Rohingya Hindu refugees in Bangladesh want to return to Myanmar: US dailytext_fields
Los Angeles: Rohingya Hindus who sought refuge in Bangladesh want to return to Myanmar but were not being allowed by Bangladesh officials, according to the Los Angeles Times.
In a report from the Kutupalong Refugee Camp in Bangladesh, the newspaper said on Wednesday that 105 Hindu families were ready to leave when a deal was made by the UN last May for refugees to return home to Rakhine state in Myanmar.
But they are stranded in Bangladesh because their return home was canceled when the UN decided it was not safe for refugees to go back to Myanmar, Hindu refugees were quoted as telling the newspaper.
The 400 Hindu refugees in Bangladesh are segregated and housed in a separate facility called Hindu Camp, which is under round-the-clock securit.
Hindu and Muslim refugees in Bangladesh live in a state mutual animosity.
The Los Angeles Times said that Hindu families have appealed to the Indian government for help, but have so far received only humanitarian aid.
"India is a land for all Hindus. Mr. (Narendra) Modi (Prime Minister) is a Hindu. Why is he not helping us?" the newspaper quoted Shishu Sheel, a 32-year-old leader in the refugee camp for Hindus, as saying.
The Hindus were victims of the Arakan Rohingya Salvation Army (ARSA), a Muslim organisation led by the Pakistan-born Ataullah abu Ammar Jununi, and fled to Bangladesh as it was the only escape available to them, the newspaper said.
Unlike the more than 700,000 Rohingya Muslim refugees, the Hindus have Myanmar citizenship, the newspaper said.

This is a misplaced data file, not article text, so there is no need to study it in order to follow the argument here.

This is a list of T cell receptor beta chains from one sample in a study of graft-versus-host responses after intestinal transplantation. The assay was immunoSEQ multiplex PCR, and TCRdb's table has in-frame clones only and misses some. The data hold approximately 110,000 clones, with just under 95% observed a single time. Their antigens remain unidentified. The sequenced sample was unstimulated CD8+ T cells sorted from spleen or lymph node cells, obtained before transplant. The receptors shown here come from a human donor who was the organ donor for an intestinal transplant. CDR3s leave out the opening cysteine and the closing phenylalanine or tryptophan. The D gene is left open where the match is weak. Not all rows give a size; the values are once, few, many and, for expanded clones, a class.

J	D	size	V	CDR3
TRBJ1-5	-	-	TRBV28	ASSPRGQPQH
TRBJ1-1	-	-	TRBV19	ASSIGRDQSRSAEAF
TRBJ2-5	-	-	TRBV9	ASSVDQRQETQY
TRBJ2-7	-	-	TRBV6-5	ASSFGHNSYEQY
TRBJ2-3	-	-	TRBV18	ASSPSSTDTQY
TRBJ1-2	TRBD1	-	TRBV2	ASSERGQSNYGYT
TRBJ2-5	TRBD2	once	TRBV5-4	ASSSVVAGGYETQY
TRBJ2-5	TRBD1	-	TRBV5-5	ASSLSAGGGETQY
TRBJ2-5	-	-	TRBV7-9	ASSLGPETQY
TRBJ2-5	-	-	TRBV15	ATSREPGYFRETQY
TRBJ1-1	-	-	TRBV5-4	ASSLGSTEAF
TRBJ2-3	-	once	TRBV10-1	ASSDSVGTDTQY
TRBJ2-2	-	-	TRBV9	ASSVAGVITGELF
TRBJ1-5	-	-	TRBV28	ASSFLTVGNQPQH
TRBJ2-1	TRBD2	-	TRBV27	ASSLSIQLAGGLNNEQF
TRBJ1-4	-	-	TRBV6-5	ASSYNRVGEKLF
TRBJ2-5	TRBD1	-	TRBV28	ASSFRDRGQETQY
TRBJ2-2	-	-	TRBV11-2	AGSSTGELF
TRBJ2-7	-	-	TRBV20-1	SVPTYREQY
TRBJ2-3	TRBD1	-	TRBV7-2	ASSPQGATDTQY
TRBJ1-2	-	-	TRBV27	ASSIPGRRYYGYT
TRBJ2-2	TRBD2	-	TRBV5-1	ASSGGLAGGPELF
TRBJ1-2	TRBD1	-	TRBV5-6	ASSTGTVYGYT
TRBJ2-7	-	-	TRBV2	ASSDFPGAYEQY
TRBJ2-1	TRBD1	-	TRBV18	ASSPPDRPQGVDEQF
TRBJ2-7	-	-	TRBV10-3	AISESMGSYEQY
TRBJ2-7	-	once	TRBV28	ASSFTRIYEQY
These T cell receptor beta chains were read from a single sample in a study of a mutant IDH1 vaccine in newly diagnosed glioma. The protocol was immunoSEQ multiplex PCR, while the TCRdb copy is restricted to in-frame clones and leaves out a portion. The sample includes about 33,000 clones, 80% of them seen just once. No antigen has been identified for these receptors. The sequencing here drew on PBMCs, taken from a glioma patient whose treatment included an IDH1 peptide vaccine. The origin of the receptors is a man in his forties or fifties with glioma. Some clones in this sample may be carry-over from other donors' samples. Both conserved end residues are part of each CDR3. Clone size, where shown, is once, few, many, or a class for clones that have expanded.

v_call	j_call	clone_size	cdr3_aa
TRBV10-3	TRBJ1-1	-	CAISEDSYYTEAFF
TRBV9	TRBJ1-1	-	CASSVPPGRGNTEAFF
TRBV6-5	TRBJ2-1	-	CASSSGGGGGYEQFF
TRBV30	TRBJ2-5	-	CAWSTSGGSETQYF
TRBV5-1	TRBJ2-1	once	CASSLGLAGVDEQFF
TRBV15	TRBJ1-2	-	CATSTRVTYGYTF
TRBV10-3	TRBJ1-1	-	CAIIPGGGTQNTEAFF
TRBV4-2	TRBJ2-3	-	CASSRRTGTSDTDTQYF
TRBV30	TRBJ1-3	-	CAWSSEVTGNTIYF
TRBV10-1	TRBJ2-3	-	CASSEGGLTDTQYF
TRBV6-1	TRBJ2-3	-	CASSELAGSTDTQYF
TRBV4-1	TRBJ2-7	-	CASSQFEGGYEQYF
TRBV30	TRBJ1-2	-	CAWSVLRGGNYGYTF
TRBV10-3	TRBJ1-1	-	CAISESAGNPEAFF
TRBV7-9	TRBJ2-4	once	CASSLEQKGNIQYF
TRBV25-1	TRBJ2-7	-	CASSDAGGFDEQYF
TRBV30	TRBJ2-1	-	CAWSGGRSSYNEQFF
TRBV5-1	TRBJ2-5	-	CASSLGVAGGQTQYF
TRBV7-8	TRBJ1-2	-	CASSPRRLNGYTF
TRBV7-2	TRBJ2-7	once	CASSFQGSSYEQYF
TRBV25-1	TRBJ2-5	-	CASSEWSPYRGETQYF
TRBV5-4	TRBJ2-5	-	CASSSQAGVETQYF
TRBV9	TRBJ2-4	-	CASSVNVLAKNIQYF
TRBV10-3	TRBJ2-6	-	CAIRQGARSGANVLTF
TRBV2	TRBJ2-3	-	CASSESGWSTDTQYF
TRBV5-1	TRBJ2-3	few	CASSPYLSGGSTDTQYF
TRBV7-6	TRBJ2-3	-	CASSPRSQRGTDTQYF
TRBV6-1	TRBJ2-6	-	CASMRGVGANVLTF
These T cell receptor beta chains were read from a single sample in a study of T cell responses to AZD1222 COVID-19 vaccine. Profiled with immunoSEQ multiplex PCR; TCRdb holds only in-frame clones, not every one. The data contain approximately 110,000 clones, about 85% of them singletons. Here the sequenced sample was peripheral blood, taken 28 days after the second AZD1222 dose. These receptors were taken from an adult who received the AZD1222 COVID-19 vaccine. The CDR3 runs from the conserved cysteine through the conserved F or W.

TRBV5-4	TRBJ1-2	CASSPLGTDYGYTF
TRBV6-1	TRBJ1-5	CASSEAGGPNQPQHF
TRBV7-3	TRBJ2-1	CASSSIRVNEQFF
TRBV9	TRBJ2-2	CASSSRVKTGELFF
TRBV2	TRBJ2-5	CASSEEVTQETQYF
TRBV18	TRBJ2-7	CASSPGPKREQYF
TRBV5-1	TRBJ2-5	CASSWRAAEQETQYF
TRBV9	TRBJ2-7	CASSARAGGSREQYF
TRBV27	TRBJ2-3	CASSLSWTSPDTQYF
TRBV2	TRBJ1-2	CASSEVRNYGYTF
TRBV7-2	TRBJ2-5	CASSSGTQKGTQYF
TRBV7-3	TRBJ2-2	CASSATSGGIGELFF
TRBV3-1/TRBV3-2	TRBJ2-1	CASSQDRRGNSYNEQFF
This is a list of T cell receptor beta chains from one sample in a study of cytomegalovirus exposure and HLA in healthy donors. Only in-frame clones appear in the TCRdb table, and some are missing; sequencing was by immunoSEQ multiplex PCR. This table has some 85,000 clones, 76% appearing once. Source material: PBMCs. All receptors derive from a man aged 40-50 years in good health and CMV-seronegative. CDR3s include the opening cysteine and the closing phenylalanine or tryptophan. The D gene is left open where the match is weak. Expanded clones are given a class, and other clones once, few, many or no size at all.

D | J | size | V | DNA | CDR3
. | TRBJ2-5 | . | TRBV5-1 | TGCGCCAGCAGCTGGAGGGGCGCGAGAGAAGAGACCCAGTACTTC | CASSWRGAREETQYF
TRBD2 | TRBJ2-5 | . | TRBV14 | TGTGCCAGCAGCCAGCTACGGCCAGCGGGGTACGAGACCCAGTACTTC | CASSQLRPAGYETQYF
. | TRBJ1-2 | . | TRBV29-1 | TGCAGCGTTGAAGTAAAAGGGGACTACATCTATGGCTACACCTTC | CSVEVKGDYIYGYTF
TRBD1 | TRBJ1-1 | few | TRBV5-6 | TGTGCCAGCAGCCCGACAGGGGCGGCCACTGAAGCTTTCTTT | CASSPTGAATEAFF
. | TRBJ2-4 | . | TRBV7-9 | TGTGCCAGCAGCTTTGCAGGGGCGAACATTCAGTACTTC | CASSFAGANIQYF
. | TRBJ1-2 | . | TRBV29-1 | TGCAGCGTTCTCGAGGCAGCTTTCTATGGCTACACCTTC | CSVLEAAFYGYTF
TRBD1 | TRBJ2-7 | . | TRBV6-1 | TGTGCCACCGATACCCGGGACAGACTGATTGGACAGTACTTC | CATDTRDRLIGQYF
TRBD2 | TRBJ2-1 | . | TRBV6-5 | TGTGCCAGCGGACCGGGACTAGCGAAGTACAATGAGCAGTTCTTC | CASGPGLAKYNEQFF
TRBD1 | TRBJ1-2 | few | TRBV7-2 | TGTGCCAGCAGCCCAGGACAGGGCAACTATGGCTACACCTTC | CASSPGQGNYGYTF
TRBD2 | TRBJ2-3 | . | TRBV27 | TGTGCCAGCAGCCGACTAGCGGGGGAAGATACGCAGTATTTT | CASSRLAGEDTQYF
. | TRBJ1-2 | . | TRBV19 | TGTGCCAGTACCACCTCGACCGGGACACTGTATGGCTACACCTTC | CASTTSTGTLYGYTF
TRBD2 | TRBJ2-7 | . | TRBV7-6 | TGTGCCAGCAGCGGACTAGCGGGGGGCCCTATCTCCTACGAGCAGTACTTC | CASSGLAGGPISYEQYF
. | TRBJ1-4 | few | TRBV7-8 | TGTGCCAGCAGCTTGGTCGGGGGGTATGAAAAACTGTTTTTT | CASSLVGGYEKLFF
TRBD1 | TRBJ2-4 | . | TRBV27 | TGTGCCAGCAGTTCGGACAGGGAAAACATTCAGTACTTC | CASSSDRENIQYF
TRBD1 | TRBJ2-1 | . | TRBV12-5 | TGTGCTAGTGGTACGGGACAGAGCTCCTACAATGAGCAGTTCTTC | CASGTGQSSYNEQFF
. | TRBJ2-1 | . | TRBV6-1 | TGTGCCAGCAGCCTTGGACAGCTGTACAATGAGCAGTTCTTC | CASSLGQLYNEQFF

The newspaper said that the Bangladesh's Refugee, Relief and Repatriation Commission has ruled out repatriating only the Hindus, and not the Muslims, whose return the UN has determined was unsafe.
"We treat all refugees the same way and will not be prioritising repatriation of the Hindu refugees over Rohingya Muslims," Shamimul Huq Pavel, the commission official who oversees a separate camp for Hindu, told the Los Angeles Times.
The exodus of the Rohingya to Bangladesh began in August 2017 when the ARSA attacked security posts in Myanmar and the security forces and vigilantes retaliated killing hundreds of Muslims and destroying their villages.
The UN has condemned the security forces' response to the ARSA attacks as disproportionate and Secretary-General Antonio Guterres has called it "ethnic cleansing".
However, the Hindus were attacked by ARSA unlike the Muslim refugees who were victims of security forces and Myanmarese vigilantes, the newspaper said.
Amnesty International, that verified the the ARSA attacks, said in a report last May that 99 Hindu children, women and men had been killed.
The rights organisation said that in one incident in August 2017, 53 Hindus from Ah Nauk Kha Maung Seik village were rounded up and killed execution-style by the ARSA and later the remains of 45 victims were found in mass graves.
In neighbouring Ye Bauk Kyar village, 46 Hindus disappeared and the community believe that they were killed by ARSA, Amnesty said.
Tirana Hassan, Crisis Response Director at Amnesty International, said: "It's hard to ignore the sheer brutality of ARSA's actions, which have left an indelible impression on the survivors we've spoken to. Accountability for these atrocities is every bit as crucial as it is for the crimes against humanity carried out by Myanmar's security forces in Rakhine."
The Hindus blame the Muslims for the the August attack and for opposing the repatriation plans, while the Muslims allege that Hindu families that stayed behind in Myanmar took their property and livestock, according to the newspaper.